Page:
Mickey Smith was then the chief executive of Oak Hill, the biggest hospital in Hernando County. As the Delta variant raged through the county that month, he documented the impact on the 346-bed hospital in near-daily staff memos.
The morgue was filled to capacity. Oxygen was in such demand that the supplier would only partly fill Oak Hill’s tank. Ambulances were lined up outside to unload new patients, some of whom had to be shunted to a hastily erected outdoor tent.
“Our patients are younger and sicker,” Mr. Smith wrote. Of 17 patients on ventilators in intensive care on Aug. 13, 2021, more than half were younger than 55. Only one was vaccinated.
“People say that the decision about vaccination is a personal one and it doesn’t affect anyone else,” Mr. Smith wrote. “Tell that to the kids who lost their mom.”
A Total Turnabout
Dr. Rivkees’s successor was Dr. Joseph Ladapo, whom Mr. DeSantis called “the anti-Fauci.” For the rest of the pandemic, the governor took an increasingly extreme stance on Covid vaccines.
He told Fox News in late 2022: “Our medical establishment never wanted to be honest with people about the potential drawbacks.”
When shots became available last year for children under 5, Florida did not preorder them because, Mr. DeSantis said, he did not consider them “appropriate.” Florida’s vaccination rates are well below the national average for children under 5. The state also trails in booster shots.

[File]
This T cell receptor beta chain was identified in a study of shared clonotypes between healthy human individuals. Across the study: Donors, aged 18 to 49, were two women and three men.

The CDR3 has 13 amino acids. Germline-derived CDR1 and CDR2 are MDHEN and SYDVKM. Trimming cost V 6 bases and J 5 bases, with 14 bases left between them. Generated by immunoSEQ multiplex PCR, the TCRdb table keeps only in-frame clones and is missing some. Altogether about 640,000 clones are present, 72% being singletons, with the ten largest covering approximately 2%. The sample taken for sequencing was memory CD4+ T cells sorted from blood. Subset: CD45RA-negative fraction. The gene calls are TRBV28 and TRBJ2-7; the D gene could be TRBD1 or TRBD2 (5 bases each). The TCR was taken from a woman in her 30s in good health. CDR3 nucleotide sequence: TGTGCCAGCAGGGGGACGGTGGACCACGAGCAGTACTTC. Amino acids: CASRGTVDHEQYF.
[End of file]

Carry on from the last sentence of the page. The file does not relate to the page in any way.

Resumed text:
After Dr. Ladapo issued misleading claims about the risks of Covid shots for young men, the heads of the C.D.C. and the Food and Drug Administration sent a scathing four-page rebuttal. Such misinformation “puts people at risk of death or serious illness,” they said.
But Mr. DeSantis, who won re-election last fall by nearly 20 points, now calls the F.D.A. untrustworthy. Campaigning in New Hampshire last month, he said that the agency, which authorized the vaccines, had been “captured by the pharmaceutical companies.”
He also instigated, with fanfare, a state grand jury investigation into possible “misconduct” by scientists and by Pfizer and Moderna, the vaccine manufacturers. No charges have been brought.
While the pandemic waned, leaving more than 80,000 Floridians and 1.13 million Americans dead, the governor continued to push policies that kept him at the vanguard of the anti-vaccine and anti-mandate conversation. A new state law, signed by Mr. DeSantis in May, bans government agencies, businesses and schools from requiring Covid testing, vaccination or mask wearing.
And despite little evident interest in Covid among Republican voters, he has campaigned for president as a dissenter who will not be silenced.
“Everything involving Covid — I think there needs to be major, major accountability,” he said in Iowa this month. “Because if there’s not, if you don’t have a reckoning, they are going to do it again.”
Ashley Wu,Dana Goldstein, Nicholas Nehamas and Sarah Mervosh contributed reporting. Susan C. Beachy and Kitty Bennett contributed research. Video production by Chevaz Clarke-Williams.